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January 6 Was Not a Seditious Conspiracy

By Jacob G. Hornberger | FFF | December 1, 2022

It’s a shame that a course in logic is not offered in law school. If it was, maybe, just maybe, attorney Harry Litman would not have written an op-ed entitled “A Jury Delivers the Truth about Jan. 6. It Was Seditious Conspiracy,” which appeared in yesterday’s Los Angeles Times. 

In his article, Litman, a former U.S. attorney and deputy attorney general, claims that the recent  federal conviction of Oath Keepers leaders Stewart Rhodes and Kelly Meggs for seditious conspiracy “will go a long way toward defining the Jan. 6, 2021, Capitol melee, once and for all, as a heinous crime orchestrated by enemies of democracy.”

Well, actually, it does no such thing. My hunch is that Litman’s prosecutorial mindset is clouding his thinking.

The jury’s verdict of seditious conspiracy applies only to Rhodes and Meggs, not to anyone else. In fact, in the same trial the jury acquitted other defendants of seditious conspiracy and instead convicted them of the lesser charge of obstructing a government proceeding. 

Simply because two people are convicted of seditious conspiracy doesn’t mean that the thousands of other people involved in the Capitol protests are also guilty of seditious conspiracy. The convictions apply only to the people who are convicted, not to the thousands of other people who aren’t convicted. 

In other words, you can have a situation where thousands of people have no intention whatsoever of committing seditious conspiracy and who are simply protesting some governmental action. At the same time and in that same situation, you can have two people who are conspiring to commit sedition. 

Under the law, the fact that those two people are conspiring to commit sedition does not convert the thousands of other people into people who are also conspiring to commit sedition. If the law permitted the feds to convict innocent people in that manner, then everyone involved in the January 6 protests would have been charged with seditious conspiracy and convicted. The fact that federal prosecutors did not charge most of the protestors with seditious conspiracy and the fact that the jury acquitted some of the defendants in the recent sedition case of seditious conspiracy demonstrate the legal principle that only those who are guilty of a crime should be prosecuted and convicted of the crime.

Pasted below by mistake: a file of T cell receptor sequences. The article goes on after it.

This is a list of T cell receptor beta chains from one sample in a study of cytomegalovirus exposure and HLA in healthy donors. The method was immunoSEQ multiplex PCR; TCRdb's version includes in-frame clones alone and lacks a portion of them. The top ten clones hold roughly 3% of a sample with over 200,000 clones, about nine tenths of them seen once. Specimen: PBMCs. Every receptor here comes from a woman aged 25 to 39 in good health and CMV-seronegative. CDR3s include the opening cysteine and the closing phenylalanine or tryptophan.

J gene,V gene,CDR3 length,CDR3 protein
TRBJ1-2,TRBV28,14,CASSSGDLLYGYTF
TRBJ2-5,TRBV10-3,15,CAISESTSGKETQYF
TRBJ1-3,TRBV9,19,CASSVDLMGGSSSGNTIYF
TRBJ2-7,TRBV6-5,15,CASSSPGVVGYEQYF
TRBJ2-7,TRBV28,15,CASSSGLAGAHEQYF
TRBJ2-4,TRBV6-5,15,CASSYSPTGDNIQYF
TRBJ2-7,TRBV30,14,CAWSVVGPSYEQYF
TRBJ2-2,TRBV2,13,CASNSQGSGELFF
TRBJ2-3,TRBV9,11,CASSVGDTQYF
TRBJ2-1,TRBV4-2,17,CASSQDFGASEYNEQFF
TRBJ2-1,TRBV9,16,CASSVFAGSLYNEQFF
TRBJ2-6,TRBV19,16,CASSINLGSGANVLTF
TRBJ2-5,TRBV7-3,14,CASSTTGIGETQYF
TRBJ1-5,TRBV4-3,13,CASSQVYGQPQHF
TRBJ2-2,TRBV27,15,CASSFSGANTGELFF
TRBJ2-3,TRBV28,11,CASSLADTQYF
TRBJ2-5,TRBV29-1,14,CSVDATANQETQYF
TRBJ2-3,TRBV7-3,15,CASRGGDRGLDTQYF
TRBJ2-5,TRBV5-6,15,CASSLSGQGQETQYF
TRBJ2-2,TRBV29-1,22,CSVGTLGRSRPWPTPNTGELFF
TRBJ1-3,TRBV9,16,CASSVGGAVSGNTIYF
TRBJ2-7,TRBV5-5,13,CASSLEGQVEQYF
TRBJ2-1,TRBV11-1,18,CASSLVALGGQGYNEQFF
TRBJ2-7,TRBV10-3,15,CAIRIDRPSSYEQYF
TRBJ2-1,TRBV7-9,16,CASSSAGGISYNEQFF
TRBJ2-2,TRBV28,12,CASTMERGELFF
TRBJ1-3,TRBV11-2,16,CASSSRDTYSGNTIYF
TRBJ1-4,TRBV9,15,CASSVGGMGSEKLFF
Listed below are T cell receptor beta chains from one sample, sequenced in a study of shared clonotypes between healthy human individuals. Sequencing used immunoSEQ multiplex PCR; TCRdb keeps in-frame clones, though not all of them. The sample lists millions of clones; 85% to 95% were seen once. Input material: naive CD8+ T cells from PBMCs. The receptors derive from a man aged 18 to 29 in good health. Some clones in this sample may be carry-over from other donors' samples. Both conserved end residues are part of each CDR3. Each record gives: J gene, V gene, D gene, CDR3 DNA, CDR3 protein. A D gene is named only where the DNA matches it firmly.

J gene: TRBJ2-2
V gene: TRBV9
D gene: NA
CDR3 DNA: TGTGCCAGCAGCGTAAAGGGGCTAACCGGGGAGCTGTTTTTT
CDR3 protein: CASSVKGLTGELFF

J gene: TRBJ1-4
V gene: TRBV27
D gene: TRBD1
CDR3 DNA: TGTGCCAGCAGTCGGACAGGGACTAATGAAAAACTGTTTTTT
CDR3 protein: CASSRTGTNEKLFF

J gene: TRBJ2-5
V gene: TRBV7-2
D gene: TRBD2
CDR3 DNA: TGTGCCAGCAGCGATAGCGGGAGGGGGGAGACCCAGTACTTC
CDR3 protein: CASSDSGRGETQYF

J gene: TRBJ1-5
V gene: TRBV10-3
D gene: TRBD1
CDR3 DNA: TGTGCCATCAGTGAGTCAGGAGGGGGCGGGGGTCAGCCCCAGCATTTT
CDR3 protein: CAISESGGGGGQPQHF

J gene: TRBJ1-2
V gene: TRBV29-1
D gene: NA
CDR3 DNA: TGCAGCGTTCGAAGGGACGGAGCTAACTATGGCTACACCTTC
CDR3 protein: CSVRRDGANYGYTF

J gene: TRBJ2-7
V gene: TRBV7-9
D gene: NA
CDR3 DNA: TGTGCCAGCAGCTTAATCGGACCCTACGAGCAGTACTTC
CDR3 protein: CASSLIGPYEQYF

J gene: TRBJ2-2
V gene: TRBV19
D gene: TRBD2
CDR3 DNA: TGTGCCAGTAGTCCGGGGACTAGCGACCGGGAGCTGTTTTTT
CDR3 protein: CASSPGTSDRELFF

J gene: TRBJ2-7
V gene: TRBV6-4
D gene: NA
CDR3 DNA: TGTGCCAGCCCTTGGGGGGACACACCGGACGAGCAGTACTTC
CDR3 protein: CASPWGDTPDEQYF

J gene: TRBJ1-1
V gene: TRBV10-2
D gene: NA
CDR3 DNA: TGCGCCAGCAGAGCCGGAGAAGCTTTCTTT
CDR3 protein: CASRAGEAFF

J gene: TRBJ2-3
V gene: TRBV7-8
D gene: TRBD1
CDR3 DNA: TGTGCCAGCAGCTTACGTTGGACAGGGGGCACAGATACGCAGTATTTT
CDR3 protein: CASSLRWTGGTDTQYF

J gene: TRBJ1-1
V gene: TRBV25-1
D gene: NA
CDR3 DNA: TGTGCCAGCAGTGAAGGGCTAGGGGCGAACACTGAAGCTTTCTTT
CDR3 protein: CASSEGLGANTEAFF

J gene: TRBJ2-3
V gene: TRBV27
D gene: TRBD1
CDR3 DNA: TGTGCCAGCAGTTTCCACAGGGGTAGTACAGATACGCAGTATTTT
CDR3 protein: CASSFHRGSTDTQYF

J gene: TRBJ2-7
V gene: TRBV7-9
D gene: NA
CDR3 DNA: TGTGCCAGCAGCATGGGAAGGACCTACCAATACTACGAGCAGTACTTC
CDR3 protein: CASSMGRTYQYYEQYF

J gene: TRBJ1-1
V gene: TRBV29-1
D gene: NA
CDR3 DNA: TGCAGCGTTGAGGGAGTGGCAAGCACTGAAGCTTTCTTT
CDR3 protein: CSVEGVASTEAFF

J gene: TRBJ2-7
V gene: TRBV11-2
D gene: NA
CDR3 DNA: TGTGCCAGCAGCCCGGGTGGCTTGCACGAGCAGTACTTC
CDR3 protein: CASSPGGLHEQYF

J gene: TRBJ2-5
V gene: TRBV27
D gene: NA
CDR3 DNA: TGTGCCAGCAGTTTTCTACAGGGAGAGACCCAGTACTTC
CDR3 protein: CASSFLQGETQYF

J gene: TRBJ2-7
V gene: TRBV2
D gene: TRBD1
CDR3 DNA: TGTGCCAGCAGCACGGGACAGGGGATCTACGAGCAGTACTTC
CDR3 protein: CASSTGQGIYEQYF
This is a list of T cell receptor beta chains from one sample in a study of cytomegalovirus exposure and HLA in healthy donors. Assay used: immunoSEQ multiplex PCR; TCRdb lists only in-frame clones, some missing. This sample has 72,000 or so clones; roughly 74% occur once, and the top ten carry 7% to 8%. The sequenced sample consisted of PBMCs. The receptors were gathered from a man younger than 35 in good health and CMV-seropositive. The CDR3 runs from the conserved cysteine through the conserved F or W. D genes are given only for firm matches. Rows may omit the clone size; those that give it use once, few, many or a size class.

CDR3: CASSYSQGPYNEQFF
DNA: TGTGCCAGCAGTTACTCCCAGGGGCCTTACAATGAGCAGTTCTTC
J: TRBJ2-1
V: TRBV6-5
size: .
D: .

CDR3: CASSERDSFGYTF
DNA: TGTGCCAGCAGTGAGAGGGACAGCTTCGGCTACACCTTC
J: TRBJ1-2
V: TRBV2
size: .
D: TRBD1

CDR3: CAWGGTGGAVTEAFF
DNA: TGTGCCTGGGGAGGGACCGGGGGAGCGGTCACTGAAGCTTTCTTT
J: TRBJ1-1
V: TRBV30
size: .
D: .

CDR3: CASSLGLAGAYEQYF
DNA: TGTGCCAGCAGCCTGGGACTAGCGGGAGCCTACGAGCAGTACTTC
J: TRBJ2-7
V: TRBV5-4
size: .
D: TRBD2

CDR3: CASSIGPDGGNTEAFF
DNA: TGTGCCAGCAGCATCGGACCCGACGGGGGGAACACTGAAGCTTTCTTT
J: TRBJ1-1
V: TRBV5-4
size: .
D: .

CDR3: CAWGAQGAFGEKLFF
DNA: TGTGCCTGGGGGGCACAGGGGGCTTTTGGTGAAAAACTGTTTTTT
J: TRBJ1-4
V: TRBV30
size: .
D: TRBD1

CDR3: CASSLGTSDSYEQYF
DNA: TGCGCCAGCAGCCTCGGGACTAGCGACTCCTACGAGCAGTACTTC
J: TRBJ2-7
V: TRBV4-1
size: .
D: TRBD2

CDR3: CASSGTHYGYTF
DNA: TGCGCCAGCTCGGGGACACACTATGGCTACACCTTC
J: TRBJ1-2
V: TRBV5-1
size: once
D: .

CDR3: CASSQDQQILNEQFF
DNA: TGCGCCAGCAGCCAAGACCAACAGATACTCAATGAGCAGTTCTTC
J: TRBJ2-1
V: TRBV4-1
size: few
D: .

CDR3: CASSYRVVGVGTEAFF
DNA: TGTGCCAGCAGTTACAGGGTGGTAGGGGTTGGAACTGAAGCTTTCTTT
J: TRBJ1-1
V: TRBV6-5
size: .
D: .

Litman also reveals his deeply set prosecutorial mindset by suggesting that other people who are still facing trial for the January 6 event “may want to think hard about pleading guilty and offering to cooperate with the government investigation.’

Really? But what if they’re innocent, Litman? Do you still think they should think hard about pleading guilty? As a criminal-defense attorney, would you permit a client in the January 6 event to plead guilty knowing that he was claiming to be innocent? Or are you saying that your client would automatically be guilty, regardless of what he claimed, simply because Rhodes and Meggs were convicted of seditious conspiracy? 

Moreover, what’s wrong with going to trial? Isn’t that a person’s right? Well, not exactly. Litman knows that it is long-established policy in the federal courts to hit people who go to trial and are convicted with higher sentences than those who simply plead guilty. In other words, in the federal court system, you have a right to a jury trial but if you exercise it and lose, you are going to receive a double penalty for making those federal judges and federal prosecutors work for their generous tax-funded salaries.

The fact that two people are convicted of seditious conspiracy does not mean that everyone else involved in the January 6 protests is guilty of seditious conspiracy or, for that matter, any other crime. Moreover, people who are claiming to be innocent should never be encouraged or permitted to plead guilty. Everyone has the right of trial by jury and should never be punished for exercising that right. 

December 1, 2022 - Posted by | Civil Liberties, Mainstream Media, Warmongering |

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